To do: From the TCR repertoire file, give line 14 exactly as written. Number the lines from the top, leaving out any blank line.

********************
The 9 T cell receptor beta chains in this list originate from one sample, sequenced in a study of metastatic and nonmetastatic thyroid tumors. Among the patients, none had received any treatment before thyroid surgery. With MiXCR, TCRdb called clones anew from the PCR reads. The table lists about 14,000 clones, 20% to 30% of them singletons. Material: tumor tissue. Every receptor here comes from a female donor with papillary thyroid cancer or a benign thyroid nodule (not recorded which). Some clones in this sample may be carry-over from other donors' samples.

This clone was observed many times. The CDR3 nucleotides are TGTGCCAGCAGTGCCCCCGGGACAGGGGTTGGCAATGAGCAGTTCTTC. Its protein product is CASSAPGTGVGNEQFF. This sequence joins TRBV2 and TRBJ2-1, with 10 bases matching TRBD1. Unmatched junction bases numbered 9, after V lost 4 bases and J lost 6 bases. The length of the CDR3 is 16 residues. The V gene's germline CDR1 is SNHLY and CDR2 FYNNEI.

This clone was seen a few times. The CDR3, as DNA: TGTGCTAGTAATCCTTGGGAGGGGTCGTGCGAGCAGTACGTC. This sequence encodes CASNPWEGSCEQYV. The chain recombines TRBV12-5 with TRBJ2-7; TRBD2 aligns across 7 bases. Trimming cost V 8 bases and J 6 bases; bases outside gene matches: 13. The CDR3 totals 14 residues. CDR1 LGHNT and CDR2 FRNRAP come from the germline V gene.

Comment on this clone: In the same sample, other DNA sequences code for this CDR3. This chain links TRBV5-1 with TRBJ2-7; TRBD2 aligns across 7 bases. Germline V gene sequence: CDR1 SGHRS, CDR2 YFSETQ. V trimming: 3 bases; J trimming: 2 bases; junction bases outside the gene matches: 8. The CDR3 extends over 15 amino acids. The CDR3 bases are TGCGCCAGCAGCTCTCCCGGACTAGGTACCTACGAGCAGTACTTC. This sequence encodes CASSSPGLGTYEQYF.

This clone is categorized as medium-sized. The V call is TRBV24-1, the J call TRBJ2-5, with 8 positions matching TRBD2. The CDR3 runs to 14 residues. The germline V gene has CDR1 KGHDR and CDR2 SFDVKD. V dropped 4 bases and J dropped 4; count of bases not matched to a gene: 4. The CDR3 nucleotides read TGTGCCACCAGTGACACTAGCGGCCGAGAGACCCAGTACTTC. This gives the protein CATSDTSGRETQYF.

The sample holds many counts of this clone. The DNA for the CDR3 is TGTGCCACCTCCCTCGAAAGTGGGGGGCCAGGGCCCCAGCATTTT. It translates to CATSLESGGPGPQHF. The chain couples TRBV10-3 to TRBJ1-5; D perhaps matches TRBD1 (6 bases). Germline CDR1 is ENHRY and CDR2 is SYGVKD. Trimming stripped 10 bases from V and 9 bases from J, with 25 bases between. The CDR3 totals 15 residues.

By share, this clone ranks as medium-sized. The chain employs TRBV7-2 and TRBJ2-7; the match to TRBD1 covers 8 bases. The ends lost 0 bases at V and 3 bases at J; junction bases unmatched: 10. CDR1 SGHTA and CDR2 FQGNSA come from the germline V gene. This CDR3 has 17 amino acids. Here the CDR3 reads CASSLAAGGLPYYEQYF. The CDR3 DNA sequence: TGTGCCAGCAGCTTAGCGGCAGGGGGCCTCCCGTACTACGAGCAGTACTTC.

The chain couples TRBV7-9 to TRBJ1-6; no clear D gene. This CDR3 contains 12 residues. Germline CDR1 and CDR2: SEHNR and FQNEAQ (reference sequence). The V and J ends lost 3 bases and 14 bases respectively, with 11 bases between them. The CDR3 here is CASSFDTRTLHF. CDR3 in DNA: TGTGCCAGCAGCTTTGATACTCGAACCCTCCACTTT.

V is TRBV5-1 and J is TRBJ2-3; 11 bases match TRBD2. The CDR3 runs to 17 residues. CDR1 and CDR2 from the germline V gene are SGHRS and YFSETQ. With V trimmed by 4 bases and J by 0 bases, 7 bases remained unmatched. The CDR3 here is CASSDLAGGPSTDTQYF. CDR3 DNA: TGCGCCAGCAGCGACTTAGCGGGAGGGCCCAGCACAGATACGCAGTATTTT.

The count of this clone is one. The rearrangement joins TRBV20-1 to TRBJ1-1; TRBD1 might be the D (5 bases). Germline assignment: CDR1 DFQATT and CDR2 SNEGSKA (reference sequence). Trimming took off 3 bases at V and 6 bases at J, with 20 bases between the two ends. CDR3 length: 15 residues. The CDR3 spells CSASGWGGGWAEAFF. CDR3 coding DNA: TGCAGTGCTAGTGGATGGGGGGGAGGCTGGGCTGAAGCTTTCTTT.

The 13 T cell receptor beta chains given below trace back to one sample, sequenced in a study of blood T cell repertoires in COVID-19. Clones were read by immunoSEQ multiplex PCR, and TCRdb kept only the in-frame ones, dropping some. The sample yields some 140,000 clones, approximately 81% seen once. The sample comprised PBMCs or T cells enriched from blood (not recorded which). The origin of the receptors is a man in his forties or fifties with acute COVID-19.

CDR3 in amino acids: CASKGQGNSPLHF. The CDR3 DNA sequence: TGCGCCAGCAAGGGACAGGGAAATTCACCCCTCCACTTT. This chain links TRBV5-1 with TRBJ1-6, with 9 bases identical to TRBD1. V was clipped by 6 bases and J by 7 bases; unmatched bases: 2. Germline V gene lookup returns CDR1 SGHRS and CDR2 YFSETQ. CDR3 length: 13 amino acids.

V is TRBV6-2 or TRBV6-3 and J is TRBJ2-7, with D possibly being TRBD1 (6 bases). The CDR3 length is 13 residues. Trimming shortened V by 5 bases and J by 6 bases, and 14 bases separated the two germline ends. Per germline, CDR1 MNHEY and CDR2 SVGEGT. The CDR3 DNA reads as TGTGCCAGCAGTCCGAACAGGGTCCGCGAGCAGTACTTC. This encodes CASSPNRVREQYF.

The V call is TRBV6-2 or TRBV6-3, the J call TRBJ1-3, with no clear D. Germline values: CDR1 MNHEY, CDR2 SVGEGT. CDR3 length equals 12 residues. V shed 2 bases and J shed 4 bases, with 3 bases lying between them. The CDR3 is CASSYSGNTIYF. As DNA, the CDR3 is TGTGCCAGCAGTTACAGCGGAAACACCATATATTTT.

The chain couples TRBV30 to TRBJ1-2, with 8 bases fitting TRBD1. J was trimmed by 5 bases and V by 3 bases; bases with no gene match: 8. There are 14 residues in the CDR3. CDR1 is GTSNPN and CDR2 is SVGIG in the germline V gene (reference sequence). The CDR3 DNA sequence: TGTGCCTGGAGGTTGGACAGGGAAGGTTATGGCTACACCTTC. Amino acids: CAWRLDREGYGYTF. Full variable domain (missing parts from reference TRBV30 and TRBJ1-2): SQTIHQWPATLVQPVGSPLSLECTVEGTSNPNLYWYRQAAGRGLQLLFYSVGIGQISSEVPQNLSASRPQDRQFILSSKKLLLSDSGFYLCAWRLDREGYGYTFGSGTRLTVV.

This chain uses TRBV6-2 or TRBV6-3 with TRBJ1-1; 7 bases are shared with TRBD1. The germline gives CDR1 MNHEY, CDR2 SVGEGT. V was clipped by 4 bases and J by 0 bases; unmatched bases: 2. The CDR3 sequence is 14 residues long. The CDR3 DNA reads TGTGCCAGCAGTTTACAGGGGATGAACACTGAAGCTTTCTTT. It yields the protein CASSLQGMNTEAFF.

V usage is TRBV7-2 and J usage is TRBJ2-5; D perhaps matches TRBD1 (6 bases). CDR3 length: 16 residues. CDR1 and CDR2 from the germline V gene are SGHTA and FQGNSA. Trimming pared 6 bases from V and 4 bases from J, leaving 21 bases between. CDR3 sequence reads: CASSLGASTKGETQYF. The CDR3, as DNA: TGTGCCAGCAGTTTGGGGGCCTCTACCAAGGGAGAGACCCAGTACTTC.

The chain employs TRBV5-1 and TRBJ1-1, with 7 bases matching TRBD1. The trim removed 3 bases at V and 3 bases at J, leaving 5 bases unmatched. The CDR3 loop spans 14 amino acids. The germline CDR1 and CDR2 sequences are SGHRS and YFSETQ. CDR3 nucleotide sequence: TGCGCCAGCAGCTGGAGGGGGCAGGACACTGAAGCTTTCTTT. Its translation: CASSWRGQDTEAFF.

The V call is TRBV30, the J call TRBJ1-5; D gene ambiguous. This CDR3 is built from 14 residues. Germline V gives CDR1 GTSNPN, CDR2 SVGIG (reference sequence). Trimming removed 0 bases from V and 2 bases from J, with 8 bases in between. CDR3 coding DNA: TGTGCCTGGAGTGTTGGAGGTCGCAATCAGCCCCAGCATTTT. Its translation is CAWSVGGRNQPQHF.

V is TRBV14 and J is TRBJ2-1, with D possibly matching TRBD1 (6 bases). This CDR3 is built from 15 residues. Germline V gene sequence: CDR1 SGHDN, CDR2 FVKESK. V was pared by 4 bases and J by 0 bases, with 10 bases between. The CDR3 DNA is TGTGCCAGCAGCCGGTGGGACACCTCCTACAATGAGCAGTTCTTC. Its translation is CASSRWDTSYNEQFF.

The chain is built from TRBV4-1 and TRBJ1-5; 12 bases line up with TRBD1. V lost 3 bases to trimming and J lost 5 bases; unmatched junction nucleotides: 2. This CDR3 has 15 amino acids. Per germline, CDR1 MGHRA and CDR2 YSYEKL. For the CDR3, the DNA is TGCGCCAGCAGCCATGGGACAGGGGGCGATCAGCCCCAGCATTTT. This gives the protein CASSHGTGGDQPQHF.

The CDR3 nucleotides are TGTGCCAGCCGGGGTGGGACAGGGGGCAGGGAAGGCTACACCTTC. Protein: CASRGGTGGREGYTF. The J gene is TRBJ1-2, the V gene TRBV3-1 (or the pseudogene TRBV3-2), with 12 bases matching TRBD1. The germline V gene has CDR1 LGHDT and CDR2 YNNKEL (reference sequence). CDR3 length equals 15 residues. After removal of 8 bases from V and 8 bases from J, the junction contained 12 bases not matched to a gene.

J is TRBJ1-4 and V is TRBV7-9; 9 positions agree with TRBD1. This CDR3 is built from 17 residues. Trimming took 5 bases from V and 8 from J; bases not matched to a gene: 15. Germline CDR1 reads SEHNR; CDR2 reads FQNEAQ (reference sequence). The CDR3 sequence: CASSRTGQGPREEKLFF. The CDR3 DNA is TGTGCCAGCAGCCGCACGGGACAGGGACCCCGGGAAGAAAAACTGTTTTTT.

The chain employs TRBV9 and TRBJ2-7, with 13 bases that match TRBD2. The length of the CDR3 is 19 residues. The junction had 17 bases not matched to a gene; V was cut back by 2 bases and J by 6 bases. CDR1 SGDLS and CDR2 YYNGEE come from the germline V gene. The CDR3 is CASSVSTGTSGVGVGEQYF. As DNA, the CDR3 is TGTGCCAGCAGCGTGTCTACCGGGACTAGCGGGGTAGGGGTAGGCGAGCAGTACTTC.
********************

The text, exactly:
The V call is TRBV6-2 or TRBV6-3, the J call TRBJ1-3, with no clear D. Germline values: CDR1 MNHEY, CDR2 SVGEGT. CDR3 length equals 12 residues. V shed 2 bases and J shed 4 bases, with 3 bases lying between them. The CDR3 is CASSYSGNTIYF. As DNA, the CDR3 is TGTGCCAGCAGTTACAGCGGAAACACCATATATTTT.